Red hind grouper female specimen in the spawning stage. (Photo Credit: University of Puerto Rico/NOAA)
Research looks into Caribbean fish spawning grounds
Wednesday, February 27, 2013, 23:30 (GMT + 9)
National Oceanic and Atmospheric Administration- (NOAA) funded research in the Caribbean is using the underwater sounds of reef fish, such as groupers, to identify areas where they gather to spawn — a behavior that makes the fish easier to catch and susceptible to overfishing. The research may lead to more precise measures to protect spawning locations and thereby allow a depleted fish population to rebuild.
Scientists at the University of Puerto Rico, working with Caribbean resource managers, are conducting the current research in an effort to protect populations of commercially and recreationally important grouper, one of the most valuable fisheries in the region. Groupers were once one of the most important species found in the fisheries within Puerto Rico. In 1975 the catch totalled 980,000 lb, but since then it has steadily declined such that in 2005 it was less than 83,000 lb, a reduction of more than 90 per cent.
Groupers and other fish make characteristic sounds when they gather to spawn. By recording these sounds with an underwater microphone, either lowered from a boat or mounted on the bottom, scientists can tell not only where the fish are, but also when they are there and how many fish there are.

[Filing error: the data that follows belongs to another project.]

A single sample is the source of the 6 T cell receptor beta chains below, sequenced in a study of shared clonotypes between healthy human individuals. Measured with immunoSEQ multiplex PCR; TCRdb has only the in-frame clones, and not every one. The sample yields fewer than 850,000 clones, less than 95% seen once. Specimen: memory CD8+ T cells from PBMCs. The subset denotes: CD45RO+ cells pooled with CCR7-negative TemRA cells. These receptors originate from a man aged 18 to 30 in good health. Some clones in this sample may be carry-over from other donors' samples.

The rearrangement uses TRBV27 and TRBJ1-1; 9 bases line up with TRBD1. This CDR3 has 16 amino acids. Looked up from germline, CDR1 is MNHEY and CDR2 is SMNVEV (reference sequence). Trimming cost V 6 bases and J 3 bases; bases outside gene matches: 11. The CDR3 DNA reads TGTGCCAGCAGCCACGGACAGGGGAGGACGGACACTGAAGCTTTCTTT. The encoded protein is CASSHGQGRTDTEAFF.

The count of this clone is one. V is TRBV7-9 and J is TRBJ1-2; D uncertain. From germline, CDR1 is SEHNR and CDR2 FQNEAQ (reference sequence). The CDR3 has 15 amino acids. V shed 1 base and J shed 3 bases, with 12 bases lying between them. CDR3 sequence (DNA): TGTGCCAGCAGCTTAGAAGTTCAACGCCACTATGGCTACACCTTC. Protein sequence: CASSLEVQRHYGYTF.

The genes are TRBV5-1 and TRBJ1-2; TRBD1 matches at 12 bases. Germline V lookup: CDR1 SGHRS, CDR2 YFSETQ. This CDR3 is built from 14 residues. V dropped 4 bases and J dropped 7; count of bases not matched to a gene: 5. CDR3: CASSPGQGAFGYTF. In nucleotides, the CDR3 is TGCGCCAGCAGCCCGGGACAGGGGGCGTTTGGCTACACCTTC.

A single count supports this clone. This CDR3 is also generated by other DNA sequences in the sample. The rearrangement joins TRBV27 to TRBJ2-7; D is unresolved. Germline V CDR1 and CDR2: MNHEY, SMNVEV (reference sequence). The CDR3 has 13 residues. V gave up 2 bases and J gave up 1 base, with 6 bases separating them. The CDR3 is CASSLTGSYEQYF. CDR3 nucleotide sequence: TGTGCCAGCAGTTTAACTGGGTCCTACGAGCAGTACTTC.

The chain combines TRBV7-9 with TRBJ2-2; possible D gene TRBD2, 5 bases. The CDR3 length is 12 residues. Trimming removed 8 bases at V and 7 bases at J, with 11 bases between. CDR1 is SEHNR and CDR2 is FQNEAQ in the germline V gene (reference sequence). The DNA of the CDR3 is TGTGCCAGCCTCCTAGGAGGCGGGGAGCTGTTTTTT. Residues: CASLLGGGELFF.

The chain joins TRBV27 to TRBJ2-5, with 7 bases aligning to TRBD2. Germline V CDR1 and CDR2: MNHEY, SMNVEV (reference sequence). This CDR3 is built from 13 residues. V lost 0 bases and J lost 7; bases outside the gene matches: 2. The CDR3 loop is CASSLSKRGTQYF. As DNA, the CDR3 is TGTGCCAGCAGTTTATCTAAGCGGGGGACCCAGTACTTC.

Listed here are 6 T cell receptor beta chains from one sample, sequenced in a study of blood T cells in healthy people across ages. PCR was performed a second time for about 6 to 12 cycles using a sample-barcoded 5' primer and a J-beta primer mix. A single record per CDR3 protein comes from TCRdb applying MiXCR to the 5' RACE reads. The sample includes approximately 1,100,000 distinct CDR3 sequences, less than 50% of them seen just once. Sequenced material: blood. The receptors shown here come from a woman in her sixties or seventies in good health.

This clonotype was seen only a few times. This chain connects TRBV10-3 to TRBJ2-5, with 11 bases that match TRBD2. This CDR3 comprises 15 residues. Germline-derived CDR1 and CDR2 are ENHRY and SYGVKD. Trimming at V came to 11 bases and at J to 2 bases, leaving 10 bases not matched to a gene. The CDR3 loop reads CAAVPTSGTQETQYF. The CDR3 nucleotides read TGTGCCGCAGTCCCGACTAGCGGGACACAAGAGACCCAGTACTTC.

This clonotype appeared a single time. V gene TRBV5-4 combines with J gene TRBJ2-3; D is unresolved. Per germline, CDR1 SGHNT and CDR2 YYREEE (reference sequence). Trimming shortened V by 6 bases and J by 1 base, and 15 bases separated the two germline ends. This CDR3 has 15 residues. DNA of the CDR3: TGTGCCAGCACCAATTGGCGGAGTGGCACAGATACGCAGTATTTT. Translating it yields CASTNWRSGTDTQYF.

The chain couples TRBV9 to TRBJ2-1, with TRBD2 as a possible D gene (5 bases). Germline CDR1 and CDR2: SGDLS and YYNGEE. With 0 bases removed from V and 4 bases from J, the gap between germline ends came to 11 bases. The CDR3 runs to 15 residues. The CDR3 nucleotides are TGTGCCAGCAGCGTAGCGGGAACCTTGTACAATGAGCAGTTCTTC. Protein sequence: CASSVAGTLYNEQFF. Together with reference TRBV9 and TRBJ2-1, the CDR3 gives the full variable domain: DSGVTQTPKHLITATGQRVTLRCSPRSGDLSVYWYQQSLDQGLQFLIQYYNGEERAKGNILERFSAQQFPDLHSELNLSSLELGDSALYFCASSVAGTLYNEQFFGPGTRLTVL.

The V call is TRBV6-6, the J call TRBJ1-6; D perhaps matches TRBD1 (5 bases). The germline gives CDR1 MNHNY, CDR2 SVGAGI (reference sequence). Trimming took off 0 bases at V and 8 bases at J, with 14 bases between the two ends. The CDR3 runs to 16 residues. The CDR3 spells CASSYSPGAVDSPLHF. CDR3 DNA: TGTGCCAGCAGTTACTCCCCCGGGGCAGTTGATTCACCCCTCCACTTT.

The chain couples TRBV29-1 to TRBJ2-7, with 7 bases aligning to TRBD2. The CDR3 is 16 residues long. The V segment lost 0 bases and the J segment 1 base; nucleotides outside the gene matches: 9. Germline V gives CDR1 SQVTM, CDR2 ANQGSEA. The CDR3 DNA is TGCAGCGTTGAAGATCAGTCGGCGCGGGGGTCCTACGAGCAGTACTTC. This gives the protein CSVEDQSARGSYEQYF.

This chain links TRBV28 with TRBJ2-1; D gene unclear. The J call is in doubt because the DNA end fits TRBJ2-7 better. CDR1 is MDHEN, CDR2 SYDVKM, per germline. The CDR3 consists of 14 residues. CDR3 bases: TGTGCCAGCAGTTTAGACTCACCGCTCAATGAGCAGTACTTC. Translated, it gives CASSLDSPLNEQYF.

The research may allow the technique to be expanded in the future to other species’ spawning areas. Protecting spawning locations is a critical element in recovery of depleted populations.
This research technique has high potential to aid not only in the protection and restoration of fish species in shallow water coral reef ecosystems, but it is also being employed in NOAA-funded research at UPR on largely unexplored deeper water coral reef ecosystems, that includes species such as yellowfin and black grouper.
“This research is of keen interest to the Caribbean Fishery Management Council in its efforts to preserve and restore depleted fish stocks in the Caribbean,” said Richard Appeldoorn, PhD, director of the Caribbean Coral Reef Institute (CCRI). “Fish spawning aggregations are critical to the survival of many reef species in the Caribbean Basin.”
A research team, working through CCRI at the University of Puerto Rico, led this research in partnership with the University of South Florida and NOAA Fisheries. The findings were presented in the August 2012 issue of Marine Ecology Progress Series.